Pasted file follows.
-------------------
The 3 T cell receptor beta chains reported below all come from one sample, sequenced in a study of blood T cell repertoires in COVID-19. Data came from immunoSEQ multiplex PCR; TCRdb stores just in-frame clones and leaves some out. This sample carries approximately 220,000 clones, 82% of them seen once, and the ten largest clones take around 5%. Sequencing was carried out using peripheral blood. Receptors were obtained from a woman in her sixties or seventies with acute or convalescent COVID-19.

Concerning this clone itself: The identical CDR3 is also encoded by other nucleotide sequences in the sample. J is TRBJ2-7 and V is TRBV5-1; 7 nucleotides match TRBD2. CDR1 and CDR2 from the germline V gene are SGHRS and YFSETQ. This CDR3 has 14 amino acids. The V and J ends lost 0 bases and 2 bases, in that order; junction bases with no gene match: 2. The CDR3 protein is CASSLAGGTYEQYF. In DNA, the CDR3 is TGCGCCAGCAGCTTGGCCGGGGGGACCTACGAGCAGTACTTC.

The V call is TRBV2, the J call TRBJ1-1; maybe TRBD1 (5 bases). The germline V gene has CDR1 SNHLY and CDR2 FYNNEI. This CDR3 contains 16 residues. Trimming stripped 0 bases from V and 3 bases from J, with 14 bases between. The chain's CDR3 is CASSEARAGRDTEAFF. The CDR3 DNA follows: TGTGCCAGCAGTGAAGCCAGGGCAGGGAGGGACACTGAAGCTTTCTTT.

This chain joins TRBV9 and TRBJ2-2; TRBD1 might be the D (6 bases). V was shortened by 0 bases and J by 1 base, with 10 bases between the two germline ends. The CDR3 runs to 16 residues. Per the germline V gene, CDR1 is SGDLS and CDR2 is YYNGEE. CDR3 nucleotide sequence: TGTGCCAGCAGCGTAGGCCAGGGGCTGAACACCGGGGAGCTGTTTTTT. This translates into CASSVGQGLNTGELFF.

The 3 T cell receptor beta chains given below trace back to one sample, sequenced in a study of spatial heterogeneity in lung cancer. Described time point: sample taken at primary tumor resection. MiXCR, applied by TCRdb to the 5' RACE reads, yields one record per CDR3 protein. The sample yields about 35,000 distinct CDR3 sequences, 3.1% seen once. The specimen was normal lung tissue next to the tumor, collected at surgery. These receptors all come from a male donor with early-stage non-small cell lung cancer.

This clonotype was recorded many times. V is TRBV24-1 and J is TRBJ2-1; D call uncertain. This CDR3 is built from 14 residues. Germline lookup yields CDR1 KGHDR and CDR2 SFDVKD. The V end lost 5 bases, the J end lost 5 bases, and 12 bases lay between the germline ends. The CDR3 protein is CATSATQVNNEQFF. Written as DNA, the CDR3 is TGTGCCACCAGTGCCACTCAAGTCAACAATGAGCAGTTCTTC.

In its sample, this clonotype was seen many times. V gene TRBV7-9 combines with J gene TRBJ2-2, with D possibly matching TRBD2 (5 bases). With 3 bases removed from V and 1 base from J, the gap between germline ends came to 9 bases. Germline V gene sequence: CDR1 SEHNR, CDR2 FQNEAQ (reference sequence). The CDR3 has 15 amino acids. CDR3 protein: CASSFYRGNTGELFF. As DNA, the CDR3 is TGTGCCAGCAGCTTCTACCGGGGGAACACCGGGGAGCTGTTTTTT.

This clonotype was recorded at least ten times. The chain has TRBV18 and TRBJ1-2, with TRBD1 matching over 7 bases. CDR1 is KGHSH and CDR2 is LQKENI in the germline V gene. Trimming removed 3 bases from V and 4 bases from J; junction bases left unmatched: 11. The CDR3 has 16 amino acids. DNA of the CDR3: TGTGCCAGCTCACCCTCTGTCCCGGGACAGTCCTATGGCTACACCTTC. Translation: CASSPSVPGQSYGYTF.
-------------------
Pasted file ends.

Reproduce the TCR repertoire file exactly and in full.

The 3 T cell receptor beta chains reported below all come from one sample, sequenced in a study of blood T cell repertoires in COVID-19. Data came from immunoSEQ multiplex PCR; TCRdb stores just in-frame clones and leaves some out. This sample carries approximately 220,000 clones, 82% of them seen once, and the ten largest clones take around 5%. Sequencing was carried out using peripheral blood. Receptors were obtained from a woman in her sixties or seventies with acute or convalescent COVID-19.

Concerning this clone itself: The identical CDR3 is also encoded by other nucleotide sequences in the sample. J is TRBJ2-7 and V is TRBV5-1; 7 nucleotides match TRBD2. CDR1 and CDR2 from the germline V gene are SGHRS and YFSETQ. This CDR3 has 14 amino acids. The V and J ends lost 0 bases and 2 bases, in that order; junction bases with no gene match: 2. The CDR3 protein is CASSLAGGTYEQYF. In DNA, the CDR3 is TGCGCCAGCAGCTTGGCCGGGGGGACCTACGAGCAGTACTTC.

The V call is TRBV2, the J call TRBJ1-1; maybe TRBD1 (5 bases). The germline V gene has CDR1 SNHLY and CDR2 FYNNEI. This CDR3 contains 16 residues. Trimming stripped 0 bases from V and 3 bases from J, with 14 bases between. The chain's CDR3 is CASSEARAGRDTEAFF. The CDR3 DNA follows: TGTGCCAGCAGTGAAGCCAGGGCAGGGAGGGACACTGAAGCTTTCTTT.

This chain joins TRBV9 and TRBJ2-2; TRBD1 might be the D (6 bases). V was shortened by 0 bases and J by 1 base, with 10 bases between the two germline ends. The CDR3 runs to 16 residues. Per the germline V gene, CDR1 is SGDLS and CDR2 is YYNGEE. CDR3 nucleotide sequence: TGTGCCAGCAGCGTAGGCCAGGGGCTGAACACCGGGGAGCTGTTTTTT. This translates into CASSVGQGLNTGELFF.

The 3 T cell receptor beta chains given below trace back to one sample, sequenced in a study of spatial heterogeneity in lung cancer. Described time point: sample taken at primary tumor resection. MiXCR, applied by TCRdb to the 5' RACE reads, yields one record per CDR3 protein. The sample yields about 35,000 distinct CDR3 sequences, 3.1% seen once. The specimen was normal lung tissue next to the tumor, collected at surgery. These receptors all come from a male donor with early-stage non-small cell lung cancer.

This clonotype was recorded many times. V is TRBV24-1 and J is TRBJ2-1; D call uncertain. This CDR3 is built from 14 residues. Germline lookup yields CDR1 KGHDR and CDR2 SFDVKD. The V end lost 5 bases, the J end lost 5 bases, and 12 bases lay between the germline ends. The CDR3 protein is CATSATQVNNEQFF. Written as DNA, the CDR3 is TGTGCCACCAGTGCCACTCAAGTCAACAATGAGCAGTTCTTC.

In its sample, this clonotype was seen many times. V gene TRBV7-9 combines with J gene TRBJ2-2, with D possibly matching TRBD2 (5 bases). With 3 bases removed from V and 1 base from J, the gap between germline ends came to 9 bases. Germline V gene sequence: CDR1 SEHNR, CDR2 FQNEAQ (reference sequence). The CDR3 has 15 amino acids. CDR3 protein: CASSFYRGNTGELFF. As DNA, the CDR3 is TGTGCCAGCAGCTTCTACCGGGGGAACACCGGGGAGCTGTTTTTT.

This clonotype was recorded at least ten times. The chain has TRBV18 and TRBJ1-2, with TRBD1 matching over 7 bases. CDR1 is KGHSH and CDR2 is LQKENI in the germline V gene. Trimming removed 3 bases from V and 4 bases from J; junction bases left unmatched: 11. The CDR3 has 16 amino acids. DNA of the CDR3: TGTGCCAGCTCACCCTCTGTCCCGGGACAGTCCTATGGCTACACCTTC. Translation: CASSPSVPGQSYGYTF.